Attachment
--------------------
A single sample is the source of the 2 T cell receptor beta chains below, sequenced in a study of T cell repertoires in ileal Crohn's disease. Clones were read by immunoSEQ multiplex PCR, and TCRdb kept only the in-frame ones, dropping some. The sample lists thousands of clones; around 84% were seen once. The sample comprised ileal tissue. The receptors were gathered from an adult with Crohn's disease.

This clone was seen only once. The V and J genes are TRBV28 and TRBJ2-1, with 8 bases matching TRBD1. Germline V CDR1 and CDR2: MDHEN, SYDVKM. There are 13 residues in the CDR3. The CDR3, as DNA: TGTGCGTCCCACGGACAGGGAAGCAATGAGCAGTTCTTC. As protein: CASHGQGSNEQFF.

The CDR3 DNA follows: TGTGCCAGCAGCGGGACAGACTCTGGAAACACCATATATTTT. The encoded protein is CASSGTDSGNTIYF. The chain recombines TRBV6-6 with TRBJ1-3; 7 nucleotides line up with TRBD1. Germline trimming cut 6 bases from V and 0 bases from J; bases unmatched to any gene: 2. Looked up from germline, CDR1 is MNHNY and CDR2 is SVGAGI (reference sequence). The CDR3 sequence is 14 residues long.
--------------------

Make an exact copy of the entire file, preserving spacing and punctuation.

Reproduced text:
A single sample is the source of the 2 T cell receptor beta chains below, sequenced in a study of T cell repertoires in ileal Crohn's disease. Clones were read by immunoSEQ multiplex PCR, and TCRdb kept only the in-frame ones, dropping some. The sample lists thousands of clones; around 84% were seen once. The sample comprised ileal tissue. The receptors were gathered from an adult with Crohn's disease.

This clone was seen only once. The V and J genes are TRBV28 and TRBJ2-1, with 8 bases matching TRBD1. Germline V CDR1 and CDR2: MDHEN, SYDVKM. There are 13 residues in the CDR3. The CDR3, as DNA: TGTGCGTCCCACGGACAGGGAAGCAATGAGCAGTTCTTC. As protein: CASHGQGSNEQFF.

The CDR3 DNA follows: TGTGCCAGCAGCGGGACAGACTCTGGAAACACCATATATTTT. The encoded protein is CASSGTDSGNTIYF. The chain recombines TRBV6-6 with TRBJ1-3; 7 nucleotides line up with TRBD1. Germline trimming cut 6 bases from V and 0 bases from J; bases unmatched to any gene: 2. Looked up from germline, CDR1 is MNHNY and CDR2 is SVGAGI (reference sequence). The CDR3 sequence is 14 residues long.